Procter & Gamble is following in the footsteps of other major companies such as L’Oreal by investing in a research project to develop artificial skin for cosmetics product testing.
P&G is funding a five-year research project in association with the Singaporean government’s Agency for Science, Technology & Research (A*STAR). A*STAR will be inviting scientists from more than 25 national research institutes to apply for grants in association with the project.
To create artificial skin, a 3-D printer would deliver skin cells and hydrogel, layer by vertical layer, into patterns that promote skin-tissue growth. The research project is just one component of a US$44 million, five-year research program between P&G and A*STAR. The program expands on a research collaboration between the two organizations that began in 2010.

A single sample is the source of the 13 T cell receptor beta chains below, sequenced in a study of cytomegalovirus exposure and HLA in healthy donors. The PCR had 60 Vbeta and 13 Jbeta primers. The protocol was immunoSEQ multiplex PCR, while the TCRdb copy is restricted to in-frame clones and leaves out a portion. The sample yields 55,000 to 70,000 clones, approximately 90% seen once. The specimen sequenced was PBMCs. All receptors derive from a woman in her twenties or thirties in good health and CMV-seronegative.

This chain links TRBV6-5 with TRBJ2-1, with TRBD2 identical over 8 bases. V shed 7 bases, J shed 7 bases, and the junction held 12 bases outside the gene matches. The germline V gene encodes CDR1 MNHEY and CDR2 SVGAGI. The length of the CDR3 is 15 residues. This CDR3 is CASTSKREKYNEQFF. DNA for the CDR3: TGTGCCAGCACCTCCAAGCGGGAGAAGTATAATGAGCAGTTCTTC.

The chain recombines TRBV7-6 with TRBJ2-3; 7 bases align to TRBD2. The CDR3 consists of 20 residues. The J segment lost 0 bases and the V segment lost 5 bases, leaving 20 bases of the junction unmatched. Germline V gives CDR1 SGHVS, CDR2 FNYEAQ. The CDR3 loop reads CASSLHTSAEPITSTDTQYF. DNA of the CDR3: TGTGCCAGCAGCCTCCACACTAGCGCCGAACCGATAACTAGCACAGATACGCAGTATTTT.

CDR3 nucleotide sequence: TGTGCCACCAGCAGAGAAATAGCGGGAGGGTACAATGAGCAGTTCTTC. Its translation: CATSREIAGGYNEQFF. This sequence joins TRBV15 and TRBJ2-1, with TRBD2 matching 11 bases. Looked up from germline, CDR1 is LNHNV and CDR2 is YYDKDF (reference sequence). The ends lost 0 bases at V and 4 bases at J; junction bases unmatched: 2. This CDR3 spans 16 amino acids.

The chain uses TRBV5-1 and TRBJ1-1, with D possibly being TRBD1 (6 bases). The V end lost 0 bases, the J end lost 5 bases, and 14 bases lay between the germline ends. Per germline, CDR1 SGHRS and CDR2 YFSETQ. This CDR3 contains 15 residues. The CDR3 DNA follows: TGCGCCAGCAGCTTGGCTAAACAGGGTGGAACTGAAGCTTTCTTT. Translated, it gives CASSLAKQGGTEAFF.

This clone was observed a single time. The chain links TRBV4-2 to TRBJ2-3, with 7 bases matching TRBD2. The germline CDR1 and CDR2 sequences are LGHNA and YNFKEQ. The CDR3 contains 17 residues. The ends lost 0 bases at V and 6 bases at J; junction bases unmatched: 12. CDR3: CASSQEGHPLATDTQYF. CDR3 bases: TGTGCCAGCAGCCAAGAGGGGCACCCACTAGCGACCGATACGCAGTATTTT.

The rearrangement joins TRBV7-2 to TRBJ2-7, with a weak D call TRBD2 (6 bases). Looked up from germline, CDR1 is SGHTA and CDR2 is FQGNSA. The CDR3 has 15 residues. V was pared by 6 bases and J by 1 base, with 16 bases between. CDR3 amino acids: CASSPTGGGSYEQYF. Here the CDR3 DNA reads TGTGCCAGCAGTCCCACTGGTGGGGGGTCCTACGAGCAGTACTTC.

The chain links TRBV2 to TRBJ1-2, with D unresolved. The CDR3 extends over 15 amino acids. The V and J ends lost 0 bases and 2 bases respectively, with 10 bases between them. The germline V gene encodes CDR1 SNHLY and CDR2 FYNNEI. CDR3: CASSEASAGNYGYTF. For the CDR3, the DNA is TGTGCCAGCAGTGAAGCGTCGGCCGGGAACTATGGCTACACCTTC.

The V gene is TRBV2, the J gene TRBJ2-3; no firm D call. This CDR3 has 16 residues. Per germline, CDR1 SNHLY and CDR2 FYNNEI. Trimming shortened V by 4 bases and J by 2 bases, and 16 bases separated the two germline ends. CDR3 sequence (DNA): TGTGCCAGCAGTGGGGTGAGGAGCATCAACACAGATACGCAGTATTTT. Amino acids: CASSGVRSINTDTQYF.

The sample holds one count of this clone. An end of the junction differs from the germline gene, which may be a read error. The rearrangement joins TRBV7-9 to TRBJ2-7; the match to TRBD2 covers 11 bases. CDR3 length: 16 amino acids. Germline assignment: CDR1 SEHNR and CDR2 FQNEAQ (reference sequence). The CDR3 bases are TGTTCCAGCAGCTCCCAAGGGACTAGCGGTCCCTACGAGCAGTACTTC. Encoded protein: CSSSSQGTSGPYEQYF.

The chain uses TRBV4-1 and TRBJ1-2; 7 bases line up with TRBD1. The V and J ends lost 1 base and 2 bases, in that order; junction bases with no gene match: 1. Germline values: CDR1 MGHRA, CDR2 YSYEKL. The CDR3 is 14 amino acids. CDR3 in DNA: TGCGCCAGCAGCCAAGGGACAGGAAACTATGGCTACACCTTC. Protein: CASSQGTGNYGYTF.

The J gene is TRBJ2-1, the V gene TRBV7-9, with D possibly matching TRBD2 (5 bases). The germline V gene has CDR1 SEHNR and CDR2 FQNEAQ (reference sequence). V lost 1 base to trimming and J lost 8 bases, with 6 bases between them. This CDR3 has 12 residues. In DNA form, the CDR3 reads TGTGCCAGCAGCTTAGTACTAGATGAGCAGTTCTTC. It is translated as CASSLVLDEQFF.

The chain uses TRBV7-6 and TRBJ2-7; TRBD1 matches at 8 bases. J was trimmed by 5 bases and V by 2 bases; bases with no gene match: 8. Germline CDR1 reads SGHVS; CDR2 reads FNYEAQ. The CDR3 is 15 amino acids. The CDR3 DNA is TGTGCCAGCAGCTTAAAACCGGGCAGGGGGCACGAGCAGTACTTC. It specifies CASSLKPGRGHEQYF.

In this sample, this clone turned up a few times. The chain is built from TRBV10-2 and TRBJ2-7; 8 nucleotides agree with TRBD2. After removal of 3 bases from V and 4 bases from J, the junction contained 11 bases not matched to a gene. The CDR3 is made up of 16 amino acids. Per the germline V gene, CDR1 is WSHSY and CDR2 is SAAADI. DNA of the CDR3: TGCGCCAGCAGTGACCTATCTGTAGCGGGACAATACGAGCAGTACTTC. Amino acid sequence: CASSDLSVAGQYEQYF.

P&G joins a handful of other consumer goods firms seeking to find alternative testing methods to replace animal testing. Europe banned cosmetics testing on animals in 2013. Animal testing is also now banned in Israel, India, Norway and New Zealand.
In April, we reported that L’Oreal had joined forced with San Diego-based 3D bioprinting firm Organovo on a three-phase research project to develop artificial skin tissue.